Istanbul: Day Three

Day Three has been the best of my Istanbul adventure thus far. First and foremost…I finally slept through the night!!! My head hit the pillow and I was out like a light. I don’t ever remember sleeping that well.

The rest of the day followed suit. I started off with a simit (pictured below) and popped down to Sultanahmet again to go inside the Blue Mosque.

Next, I headed to Suleymaniye Mosque. Suleiman the Magnificent was the longest ruling Ottoman sultan, and the mosque was built in his honor. To be honest I thought it was more beautiful than the Blue Mosque, and less crowded, which was nice. Outside the mosque there is a cemetery and some tombs of famous sultans too, with a killer view of the Bosporus to boot.

I stopped by the Valens Aqueduct too. It’s a massive waterway built by those Roman guys in the 300’s AD. Pretty impressive that it’s still around, and that it’s now used as a thoroughfare highway with cars zooming under the arches.

Next I walked inland through the Fatih (Conqueror) district and was pleased to find that there were minimal amounts of tourists and a refreshing lack of guys asking me to buy carpets. I ended up in the Balat district, which is an extremely cool neighborhood mostly known for its brightly colored buildings, hip coffee shops, and Jewish population.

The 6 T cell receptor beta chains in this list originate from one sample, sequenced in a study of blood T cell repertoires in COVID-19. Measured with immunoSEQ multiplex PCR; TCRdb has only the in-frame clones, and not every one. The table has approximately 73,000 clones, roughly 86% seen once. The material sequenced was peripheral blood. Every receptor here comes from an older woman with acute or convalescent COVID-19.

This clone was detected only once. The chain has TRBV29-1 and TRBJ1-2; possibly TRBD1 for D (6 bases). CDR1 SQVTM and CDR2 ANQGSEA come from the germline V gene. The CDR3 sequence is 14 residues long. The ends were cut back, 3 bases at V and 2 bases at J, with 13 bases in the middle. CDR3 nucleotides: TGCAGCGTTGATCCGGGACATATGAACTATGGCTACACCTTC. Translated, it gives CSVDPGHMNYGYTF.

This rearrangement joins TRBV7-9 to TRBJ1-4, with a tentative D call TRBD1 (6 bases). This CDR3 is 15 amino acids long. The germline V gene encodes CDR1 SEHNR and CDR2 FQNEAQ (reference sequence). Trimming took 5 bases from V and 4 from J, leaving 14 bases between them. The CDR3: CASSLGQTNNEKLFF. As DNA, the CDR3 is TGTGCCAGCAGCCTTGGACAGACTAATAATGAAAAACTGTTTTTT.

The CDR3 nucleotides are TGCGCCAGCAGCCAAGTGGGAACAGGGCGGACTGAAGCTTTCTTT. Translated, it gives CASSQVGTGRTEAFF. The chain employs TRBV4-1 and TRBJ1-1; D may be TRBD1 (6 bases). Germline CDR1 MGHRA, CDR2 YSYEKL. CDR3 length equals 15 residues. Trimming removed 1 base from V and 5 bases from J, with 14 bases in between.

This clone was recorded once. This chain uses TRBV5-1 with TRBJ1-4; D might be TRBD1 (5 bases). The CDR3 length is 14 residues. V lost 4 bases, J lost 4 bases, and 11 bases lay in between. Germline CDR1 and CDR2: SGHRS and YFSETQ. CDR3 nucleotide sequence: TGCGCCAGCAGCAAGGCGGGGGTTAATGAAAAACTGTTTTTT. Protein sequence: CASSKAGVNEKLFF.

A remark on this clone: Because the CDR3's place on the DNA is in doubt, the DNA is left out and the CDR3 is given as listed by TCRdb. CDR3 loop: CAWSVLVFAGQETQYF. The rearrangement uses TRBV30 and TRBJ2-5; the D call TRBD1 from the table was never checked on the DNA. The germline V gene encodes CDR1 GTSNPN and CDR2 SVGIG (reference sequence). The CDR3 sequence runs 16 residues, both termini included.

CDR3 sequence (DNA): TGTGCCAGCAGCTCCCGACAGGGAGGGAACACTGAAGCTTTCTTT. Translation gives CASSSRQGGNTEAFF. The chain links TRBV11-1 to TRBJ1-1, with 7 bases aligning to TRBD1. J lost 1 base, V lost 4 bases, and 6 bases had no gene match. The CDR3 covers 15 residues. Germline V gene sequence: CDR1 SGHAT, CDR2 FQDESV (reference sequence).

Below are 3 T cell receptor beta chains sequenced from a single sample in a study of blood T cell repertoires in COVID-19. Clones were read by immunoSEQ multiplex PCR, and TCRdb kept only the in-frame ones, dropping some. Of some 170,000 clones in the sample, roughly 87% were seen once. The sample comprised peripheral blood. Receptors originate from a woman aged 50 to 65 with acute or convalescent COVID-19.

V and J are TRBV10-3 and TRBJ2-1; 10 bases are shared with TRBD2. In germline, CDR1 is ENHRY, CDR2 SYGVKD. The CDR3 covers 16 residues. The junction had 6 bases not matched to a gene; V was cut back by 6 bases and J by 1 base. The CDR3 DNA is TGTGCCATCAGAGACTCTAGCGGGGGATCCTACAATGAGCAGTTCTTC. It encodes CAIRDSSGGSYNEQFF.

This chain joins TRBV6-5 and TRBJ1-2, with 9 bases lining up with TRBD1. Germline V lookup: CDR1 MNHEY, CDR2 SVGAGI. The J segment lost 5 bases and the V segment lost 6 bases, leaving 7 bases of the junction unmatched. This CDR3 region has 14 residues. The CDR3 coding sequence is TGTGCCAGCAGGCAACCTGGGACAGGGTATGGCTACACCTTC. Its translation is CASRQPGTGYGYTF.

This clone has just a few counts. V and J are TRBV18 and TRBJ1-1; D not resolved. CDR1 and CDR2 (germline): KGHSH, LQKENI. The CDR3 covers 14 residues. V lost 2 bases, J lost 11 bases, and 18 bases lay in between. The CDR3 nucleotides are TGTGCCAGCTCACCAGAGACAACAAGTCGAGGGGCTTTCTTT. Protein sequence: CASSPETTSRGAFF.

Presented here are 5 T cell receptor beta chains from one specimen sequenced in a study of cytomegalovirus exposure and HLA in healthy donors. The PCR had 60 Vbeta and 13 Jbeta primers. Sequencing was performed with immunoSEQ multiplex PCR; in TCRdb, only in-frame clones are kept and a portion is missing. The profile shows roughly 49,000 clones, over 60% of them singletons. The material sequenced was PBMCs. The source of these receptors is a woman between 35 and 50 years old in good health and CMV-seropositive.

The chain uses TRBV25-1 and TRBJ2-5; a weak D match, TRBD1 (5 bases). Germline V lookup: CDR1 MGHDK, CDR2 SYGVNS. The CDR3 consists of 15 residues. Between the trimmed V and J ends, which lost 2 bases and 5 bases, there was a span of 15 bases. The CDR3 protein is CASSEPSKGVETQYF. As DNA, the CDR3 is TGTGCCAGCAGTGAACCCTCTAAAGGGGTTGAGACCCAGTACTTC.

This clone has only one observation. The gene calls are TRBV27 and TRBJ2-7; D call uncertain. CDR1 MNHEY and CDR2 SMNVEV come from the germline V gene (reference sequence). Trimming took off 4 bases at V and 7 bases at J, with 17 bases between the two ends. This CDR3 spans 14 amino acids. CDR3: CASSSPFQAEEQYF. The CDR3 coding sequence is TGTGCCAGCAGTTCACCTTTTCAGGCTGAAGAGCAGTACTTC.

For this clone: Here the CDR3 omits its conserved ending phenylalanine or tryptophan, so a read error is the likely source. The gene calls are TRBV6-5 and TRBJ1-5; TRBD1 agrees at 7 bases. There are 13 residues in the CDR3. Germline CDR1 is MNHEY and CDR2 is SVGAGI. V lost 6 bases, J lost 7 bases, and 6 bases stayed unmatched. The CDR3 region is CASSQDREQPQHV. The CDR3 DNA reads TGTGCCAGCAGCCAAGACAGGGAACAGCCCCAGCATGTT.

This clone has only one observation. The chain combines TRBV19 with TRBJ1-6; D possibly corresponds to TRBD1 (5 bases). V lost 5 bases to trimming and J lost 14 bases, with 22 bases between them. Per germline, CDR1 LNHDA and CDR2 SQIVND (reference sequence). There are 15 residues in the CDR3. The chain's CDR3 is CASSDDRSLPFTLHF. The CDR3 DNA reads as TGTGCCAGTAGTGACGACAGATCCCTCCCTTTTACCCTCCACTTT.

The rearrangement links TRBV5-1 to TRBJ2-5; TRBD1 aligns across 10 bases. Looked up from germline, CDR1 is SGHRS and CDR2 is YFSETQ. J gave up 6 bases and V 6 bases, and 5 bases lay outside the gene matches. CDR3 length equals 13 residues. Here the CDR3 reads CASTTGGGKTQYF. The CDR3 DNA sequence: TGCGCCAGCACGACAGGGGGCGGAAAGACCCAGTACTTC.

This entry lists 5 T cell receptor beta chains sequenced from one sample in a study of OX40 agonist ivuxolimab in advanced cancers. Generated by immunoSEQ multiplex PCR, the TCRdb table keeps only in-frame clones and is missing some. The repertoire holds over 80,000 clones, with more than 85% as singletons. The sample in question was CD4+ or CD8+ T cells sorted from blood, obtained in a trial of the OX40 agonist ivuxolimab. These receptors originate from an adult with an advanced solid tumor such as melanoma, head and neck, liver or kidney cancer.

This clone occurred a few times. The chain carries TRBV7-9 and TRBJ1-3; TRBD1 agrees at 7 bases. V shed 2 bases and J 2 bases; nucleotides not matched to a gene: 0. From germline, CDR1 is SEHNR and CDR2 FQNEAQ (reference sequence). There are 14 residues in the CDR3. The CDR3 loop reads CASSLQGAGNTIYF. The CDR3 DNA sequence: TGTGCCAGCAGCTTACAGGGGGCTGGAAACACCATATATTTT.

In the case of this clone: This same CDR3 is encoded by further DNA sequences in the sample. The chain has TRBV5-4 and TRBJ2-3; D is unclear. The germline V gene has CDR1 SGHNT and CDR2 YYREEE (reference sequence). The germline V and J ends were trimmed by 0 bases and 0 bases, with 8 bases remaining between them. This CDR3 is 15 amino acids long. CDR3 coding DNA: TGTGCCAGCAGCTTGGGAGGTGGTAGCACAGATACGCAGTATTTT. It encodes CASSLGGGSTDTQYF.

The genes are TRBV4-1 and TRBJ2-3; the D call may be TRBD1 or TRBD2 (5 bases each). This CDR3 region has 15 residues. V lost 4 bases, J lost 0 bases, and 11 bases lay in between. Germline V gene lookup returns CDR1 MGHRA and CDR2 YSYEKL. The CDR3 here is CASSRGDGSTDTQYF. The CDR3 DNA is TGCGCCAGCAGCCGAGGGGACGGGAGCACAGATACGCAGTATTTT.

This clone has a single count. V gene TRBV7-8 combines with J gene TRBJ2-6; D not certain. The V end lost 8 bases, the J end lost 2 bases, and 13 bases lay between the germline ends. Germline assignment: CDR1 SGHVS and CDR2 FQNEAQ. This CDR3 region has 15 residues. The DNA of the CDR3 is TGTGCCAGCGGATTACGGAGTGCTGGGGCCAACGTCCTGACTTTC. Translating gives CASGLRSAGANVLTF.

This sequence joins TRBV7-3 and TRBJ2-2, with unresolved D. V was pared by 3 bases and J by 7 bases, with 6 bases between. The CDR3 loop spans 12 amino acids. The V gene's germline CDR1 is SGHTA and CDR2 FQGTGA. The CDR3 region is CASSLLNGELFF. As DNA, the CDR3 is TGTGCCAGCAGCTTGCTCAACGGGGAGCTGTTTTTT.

One of my most anticipated sites on this trip is the Chora Church. Everyone thinks of Hagia Sophia when it comes to Roman architecture in Istanbul, but Sophia was converted to a mosque 500 years ago, and most of the Christian mosaics inside stripped away and replaced with Muslim calligraphy. The Chora Church, however, was never Islamized this way. The mosaics and frescoes are all 12th century originals, and they are stunning. It’s the only church of its type remaining in Istanbul.

I had an interesting conversation with the owner of my hostel tonight. He was talking about how the tourism industry has been impacted by the government’s instability and terrorism the past 4 years. (In case you were wondering, the answer is: badly.) The hostel has experienced lots of cancellations and low bookings because of the incidents. In fact, I almost didn’t come to Istanbul because of a travel warning issued by the State department in January. At first I was devastated and considered canceling my trip. But then I did a little research, and it appears the reason for the warning is obviously very political. WAIT, WHAT??? Yes, governments use public policy to further their political agendas–shocking, I know!!! As I said in a previous post, I really could not feel safer here–definitely safer than I feel in many parts of the US. So if you are thinking of going somewhere but are worried about what others say when it comes to “safety,” please do your research and be confident in your decision. I’m so glad I came.

But I haven’t even told you the best thing that happened to me today. I was walking up the street after yet another baklava binge, and lo and behold, I see someone walking toward me with a familiar logo on his T-shirt. I had to blink a few times just to make sure I wasn’t seeing things. But sure enough, there it was: a legit Turkish VGK fan! And of course, I got a photo with him.

All in all, the trip is going great, as I hope you can see for yourself. My FitBit tells me I’ve walked about 12 miles each day this week! So now I don’t have to feel guilty about all the bread and baklava I eat. 😋

Beginning tomorrow, I’ll cross the Golden Horn and stay in the Beyoglu District. Stay tuned for Day 4!

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